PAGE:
Is Clarity the handmaiden of Popularity, as everybody automatically assumes? How much does it help to be immediately plain? In England today few poets are as popular as Dylan Thomas — his magical poems have corrupted a whole generation of English poets, yet he is surely one of the most obscure poets who ever lived. Or take an opposite example: the poems of the students of Yvor Winters are quite as easy to understand as those which Longfellow used to read during the Children’s Hour; yet they are about as popular as those other poems (of their own composition) which grave Alice, and laughing Allegra, And Edith with golden hair used to read to Longfellow during the Poet’s Hour. If Dylan Thomas is obscurely famous, such poets as these are clearly unknown. (18-19).

    These comments, published four years later in Poetry and the Age are flippant but telling, in that they encapsulate much of the New Critical critique of Wintersian poetry and poetics. That critique, in most instances, boiled down to a preference for the interestingly obscure over the plainspoken or easily paraphrasable. While Winters, in one of his less tolerant moods, could write that “many poems cannot be paraphrased and are therefore defective” (see Von Hallberg, “Yvor Winters” 804), it would only be stretching things a little to say that the standard New Critical assessment of Winters was that his later poems were defective because they could be too readily paraphrased.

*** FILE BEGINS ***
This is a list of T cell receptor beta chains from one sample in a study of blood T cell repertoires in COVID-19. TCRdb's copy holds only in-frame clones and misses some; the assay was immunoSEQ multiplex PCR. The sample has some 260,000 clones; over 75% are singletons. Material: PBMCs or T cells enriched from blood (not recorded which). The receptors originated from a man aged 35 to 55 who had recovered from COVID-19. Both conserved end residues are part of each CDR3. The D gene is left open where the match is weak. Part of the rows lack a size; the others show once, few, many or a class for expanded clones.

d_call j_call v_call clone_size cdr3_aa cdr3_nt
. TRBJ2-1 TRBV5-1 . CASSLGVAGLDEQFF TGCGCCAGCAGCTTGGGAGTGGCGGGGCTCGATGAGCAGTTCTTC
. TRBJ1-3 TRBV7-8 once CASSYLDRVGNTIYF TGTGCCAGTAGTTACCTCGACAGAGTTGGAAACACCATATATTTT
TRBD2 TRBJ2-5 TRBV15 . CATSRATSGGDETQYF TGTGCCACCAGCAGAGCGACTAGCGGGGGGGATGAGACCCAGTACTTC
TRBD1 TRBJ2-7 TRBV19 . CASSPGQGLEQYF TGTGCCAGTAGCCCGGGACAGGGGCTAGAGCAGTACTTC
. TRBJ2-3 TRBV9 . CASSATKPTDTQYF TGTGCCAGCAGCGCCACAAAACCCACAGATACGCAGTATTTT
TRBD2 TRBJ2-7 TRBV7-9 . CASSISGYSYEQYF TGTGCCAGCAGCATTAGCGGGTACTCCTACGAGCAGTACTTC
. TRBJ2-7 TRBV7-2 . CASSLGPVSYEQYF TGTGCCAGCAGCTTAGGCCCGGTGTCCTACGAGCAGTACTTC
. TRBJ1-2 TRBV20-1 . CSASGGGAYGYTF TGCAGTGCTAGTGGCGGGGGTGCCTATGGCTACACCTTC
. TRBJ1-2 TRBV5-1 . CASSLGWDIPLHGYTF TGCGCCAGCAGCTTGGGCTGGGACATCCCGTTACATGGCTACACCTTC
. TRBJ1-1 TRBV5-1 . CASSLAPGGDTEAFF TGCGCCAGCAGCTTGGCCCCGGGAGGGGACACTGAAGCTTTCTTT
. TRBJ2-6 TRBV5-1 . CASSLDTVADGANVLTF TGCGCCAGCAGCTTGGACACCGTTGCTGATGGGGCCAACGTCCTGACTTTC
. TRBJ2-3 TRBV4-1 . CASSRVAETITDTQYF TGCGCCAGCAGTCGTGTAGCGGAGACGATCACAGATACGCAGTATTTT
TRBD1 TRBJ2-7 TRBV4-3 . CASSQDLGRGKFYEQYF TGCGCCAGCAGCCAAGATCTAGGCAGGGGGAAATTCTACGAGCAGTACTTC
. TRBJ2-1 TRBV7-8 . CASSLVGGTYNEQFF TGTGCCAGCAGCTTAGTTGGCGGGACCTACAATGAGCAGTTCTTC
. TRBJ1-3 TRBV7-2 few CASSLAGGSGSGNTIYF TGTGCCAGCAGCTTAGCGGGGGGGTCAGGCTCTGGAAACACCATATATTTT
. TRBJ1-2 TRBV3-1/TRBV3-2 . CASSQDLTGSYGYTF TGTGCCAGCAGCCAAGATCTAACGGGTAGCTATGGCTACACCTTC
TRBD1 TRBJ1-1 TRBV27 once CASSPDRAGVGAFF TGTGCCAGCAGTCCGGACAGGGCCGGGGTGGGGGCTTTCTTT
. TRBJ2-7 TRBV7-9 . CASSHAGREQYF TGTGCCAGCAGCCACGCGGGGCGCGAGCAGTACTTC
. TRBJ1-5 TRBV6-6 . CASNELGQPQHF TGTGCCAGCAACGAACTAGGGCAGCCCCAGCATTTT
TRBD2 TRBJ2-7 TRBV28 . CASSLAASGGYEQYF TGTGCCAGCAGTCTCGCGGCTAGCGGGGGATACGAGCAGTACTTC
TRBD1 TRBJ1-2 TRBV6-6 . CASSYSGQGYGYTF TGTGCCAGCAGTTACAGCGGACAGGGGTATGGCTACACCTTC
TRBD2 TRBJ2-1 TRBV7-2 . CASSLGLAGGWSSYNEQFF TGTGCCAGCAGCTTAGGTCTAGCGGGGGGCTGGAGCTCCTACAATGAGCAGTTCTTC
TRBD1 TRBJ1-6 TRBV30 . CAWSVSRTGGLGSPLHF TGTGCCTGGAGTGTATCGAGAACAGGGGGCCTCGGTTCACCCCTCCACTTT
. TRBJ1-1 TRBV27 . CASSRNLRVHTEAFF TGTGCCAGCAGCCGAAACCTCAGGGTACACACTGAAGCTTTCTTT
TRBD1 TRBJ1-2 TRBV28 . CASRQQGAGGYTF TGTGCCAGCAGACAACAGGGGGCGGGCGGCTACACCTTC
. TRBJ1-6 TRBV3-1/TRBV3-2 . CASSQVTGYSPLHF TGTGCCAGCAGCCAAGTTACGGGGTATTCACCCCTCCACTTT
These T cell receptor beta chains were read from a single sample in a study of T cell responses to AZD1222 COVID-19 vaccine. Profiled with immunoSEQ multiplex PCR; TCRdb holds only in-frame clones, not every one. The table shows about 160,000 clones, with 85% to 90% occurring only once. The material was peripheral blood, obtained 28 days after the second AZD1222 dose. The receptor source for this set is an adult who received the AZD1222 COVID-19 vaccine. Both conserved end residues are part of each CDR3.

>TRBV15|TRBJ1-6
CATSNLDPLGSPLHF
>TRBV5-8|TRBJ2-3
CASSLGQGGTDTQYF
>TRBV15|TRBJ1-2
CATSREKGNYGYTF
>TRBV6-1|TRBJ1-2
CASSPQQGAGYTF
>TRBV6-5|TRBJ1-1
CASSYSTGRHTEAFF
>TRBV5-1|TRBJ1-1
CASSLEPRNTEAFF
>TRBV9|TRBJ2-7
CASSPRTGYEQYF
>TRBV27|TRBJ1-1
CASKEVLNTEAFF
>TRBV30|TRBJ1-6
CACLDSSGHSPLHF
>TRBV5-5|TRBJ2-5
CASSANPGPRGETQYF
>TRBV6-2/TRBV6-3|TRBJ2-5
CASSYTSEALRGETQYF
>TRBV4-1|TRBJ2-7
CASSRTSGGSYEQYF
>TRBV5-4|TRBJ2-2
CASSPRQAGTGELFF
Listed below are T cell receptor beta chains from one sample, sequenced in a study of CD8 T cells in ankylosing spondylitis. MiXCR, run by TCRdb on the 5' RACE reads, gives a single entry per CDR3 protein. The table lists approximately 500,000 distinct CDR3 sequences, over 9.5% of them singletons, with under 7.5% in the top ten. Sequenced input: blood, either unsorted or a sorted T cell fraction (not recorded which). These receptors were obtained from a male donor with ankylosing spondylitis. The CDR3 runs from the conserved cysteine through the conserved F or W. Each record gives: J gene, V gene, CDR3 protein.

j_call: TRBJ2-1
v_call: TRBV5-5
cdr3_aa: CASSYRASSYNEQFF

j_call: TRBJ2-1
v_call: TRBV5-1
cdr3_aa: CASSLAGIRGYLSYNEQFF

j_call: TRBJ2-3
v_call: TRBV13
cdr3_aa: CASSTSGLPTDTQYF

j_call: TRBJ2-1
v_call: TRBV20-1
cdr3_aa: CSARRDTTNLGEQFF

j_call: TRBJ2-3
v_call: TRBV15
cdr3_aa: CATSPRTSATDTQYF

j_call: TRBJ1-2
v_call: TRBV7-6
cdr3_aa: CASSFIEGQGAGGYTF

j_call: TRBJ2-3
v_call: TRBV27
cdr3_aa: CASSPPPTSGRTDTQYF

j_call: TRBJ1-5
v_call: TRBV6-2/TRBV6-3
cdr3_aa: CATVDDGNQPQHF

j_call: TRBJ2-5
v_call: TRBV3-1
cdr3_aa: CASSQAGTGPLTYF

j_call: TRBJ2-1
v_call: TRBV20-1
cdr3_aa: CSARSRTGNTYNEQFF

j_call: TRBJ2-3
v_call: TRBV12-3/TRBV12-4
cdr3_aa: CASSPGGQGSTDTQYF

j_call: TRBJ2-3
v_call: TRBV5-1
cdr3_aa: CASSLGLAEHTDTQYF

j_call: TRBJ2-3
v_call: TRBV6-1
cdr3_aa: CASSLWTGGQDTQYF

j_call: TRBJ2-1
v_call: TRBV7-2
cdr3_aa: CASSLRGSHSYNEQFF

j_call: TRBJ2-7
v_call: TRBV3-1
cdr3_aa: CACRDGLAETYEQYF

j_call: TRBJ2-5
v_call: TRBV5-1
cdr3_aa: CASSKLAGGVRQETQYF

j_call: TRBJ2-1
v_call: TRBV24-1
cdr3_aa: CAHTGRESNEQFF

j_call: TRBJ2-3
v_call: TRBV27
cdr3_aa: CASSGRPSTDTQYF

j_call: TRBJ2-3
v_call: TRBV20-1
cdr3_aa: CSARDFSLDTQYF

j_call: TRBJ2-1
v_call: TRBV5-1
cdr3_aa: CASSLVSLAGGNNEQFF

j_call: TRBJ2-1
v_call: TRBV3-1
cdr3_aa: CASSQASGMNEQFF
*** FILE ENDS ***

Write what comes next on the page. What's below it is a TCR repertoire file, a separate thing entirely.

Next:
This was the basic substance of John Crowe Ransom’s quarrel with Winters, and the substance of the critique that his student, Cleanth Brooks, would level at Winters. Both Ransom and Brooks objected to the statement-oriented, paraphrasable side of Winters’ poetics, and for the same reason: Winters’ work violated the autonomous principle of poetry. Two other New Critics, W.K. Wimsatt and Monroe C. Beardsley, would also object to Winters’ work on the same grounds. The repeated rejections were strong enough to sting even the thick-skinned Winters, who remarked in 1953 that the young Turks of Ivy League thought of him as “lower than the carpet” (Hall 224).

    Ransom explicity objects to Winters’ heteronomous principles of poetry — his subordination of formal concerns to moral concerns — in the 1941 volume that became the namesake of a movement, The New Criticism. Here he maintains that “Winters believes that ethical interest is the only poetic interest” (214). This is a problem, Ransom argues, because it looks to poetry for reasons other than “poetical interest” itself (that is, the autonomous principle of poetry):